Angie's List: Advice for Joining a Gym

Published 01/15 2014 04:55PM

Updated 01/15 2014 05:13PM

Getting in shape usually means joining a gym, but picking one can be a workout.  Look for facilities and plans that offer the hours you need, the cost, and don't forget the amenities.
  Linda Martin, a gym spokesperson, says, "Some of the mistakes we see is they don't take advantage of all of the complimentary things that we offer with the membership. Our membership benefits include free babysitting while you work out and 6 months free wellness coaching. We also have group exercises classes that are complimentary with your membership."
   If you're interested in starting a fitness routine this year, but don't know what's going to work best for you, ask for some trial passes at a gym. Go with a friend on a buddy pass.
  Oftentimes, joining a gym for the first time means signing a contract. The creator of Angie's List website, Angie Hicks, says, "Be sure you understand what you are signing yourself up for before you sign up for a gym, especially if you haven't been an avid fitness person before."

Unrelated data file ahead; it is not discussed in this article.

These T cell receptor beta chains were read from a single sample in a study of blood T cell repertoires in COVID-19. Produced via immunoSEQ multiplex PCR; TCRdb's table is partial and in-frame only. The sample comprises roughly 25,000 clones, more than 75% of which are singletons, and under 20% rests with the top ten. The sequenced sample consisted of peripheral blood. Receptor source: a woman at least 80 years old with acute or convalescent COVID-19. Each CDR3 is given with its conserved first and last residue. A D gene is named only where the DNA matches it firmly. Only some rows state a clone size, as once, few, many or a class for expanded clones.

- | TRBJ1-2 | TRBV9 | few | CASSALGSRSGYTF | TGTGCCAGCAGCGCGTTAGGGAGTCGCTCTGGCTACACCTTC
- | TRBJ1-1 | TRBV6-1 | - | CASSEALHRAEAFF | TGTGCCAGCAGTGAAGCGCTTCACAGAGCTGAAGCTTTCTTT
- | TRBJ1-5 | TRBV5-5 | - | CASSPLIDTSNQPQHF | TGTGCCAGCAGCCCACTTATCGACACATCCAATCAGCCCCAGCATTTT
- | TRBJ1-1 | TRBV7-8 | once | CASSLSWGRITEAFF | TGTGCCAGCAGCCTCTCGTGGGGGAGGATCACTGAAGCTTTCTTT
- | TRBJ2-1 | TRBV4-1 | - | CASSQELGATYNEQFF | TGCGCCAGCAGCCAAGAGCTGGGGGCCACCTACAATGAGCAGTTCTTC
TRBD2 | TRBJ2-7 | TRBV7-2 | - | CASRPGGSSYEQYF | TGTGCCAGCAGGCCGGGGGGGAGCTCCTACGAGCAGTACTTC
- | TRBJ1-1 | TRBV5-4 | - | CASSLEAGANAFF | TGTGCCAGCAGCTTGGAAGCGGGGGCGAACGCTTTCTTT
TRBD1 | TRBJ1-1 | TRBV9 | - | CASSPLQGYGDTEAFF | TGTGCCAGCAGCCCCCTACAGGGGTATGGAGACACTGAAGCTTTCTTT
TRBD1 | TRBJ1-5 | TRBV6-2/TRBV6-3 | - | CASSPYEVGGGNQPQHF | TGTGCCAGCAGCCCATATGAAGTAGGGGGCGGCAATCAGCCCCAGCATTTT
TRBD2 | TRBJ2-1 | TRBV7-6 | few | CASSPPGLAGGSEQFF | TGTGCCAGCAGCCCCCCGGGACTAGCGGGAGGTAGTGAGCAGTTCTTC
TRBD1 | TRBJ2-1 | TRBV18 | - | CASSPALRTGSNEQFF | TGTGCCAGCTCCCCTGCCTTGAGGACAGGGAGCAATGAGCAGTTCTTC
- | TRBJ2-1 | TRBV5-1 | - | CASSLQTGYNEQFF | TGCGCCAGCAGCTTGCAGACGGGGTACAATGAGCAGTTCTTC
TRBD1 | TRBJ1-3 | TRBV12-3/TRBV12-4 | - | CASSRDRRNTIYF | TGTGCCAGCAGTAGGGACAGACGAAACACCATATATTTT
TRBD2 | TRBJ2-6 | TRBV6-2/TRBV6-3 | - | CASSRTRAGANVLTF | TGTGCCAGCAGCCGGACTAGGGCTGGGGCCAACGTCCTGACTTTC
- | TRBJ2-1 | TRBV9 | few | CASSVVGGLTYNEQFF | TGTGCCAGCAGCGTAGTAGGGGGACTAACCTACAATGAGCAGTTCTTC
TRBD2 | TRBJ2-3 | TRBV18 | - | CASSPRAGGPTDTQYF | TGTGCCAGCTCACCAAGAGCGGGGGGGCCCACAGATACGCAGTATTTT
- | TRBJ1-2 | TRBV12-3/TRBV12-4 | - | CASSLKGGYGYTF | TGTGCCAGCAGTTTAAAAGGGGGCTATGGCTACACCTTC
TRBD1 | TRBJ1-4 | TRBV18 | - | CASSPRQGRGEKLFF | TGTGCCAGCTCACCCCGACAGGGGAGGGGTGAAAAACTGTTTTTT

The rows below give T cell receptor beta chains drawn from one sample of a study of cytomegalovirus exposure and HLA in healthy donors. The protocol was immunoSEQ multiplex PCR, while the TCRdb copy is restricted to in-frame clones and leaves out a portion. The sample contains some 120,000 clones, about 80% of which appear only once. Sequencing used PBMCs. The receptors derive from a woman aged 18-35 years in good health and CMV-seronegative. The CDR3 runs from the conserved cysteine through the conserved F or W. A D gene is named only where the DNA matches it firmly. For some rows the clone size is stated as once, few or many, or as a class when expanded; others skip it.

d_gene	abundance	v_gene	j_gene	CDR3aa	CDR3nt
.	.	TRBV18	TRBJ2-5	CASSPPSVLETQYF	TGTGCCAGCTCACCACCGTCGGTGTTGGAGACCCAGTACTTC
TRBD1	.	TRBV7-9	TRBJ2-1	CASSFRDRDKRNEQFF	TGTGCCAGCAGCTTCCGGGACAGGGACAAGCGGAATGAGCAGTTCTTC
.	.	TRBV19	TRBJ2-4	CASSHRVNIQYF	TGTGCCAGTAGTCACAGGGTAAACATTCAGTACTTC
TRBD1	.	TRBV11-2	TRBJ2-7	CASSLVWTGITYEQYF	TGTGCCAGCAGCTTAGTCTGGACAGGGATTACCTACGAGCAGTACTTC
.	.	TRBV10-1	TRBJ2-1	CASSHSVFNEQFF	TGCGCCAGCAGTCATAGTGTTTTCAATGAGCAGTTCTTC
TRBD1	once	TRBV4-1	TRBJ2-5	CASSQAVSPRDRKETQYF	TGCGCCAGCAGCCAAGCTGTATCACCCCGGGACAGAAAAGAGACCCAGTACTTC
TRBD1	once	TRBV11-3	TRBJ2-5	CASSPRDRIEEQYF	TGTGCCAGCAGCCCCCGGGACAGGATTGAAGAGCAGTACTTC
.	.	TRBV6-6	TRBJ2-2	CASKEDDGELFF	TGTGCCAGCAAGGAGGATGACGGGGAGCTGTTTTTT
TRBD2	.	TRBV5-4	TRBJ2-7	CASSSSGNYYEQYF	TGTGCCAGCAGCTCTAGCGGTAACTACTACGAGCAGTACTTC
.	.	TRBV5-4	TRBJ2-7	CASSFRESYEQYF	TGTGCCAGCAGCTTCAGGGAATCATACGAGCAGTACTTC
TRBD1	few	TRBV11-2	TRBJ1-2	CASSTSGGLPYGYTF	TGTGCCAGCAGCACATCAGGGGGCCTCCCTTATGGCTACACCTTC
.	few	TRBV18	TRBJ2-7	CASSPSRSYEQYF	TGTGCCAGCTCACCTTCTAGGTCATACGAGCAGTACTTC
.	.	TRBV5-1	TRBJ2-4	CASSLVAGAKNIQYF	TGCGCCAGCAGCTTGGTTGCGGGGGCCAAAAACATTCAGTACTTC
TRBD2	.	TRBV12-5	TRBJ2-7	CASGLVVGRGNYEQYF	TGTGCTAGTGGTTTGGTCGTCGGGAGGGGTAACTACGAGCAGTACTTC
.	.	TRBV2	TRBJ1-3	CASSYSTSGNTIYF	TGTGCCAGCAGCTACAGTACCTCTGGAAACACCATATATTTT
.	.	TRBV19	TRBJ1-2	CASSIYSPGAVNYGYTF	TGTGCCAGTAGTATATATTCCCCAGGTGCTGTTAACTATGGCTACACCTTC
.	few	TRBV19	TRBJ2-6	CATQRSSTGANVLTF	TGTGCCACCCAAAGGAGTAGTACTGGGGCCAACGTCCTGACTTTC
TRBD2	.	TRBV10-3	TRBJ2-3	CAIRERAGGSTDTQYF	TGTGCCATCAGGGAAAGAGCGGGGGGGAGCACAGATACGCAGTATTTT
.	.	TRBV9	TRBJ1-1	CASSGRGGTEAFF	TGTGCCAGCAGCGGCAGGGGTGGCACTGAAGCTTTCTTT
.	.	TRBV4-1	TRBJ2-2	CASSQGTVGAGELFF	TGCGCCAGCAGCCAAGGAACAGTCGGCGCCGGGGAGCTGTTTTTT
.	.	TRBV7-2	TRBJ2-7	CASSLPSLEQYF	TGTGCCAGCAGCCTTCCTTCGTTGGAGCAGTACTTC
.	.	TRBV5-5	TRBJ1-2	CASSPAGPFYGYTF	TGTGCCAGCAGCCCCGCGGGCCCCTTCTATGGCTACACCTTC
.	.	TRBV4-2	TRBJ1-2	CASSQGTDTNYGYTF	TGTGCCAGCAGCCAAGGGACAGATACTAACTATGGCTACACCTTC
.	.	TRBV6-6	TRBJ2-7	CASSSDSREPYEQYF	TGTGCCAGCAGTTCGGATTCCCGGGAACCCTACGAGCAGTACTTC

Pay special attention to what happens if you break that contract. Most states provide specific gym and health club cooling-off protections for consumers, typically ranging from three to five days.
  Hicks says, "You might find that buying the treadmill and having it at home, which has worked well for me over the years and might be your best bet."
   Another tip: Ask how an injury or move to a new area might affect your contract.
   Some gyms allow members to suspend or cancel a membership in the case of injury or permanent disability, while others may not.

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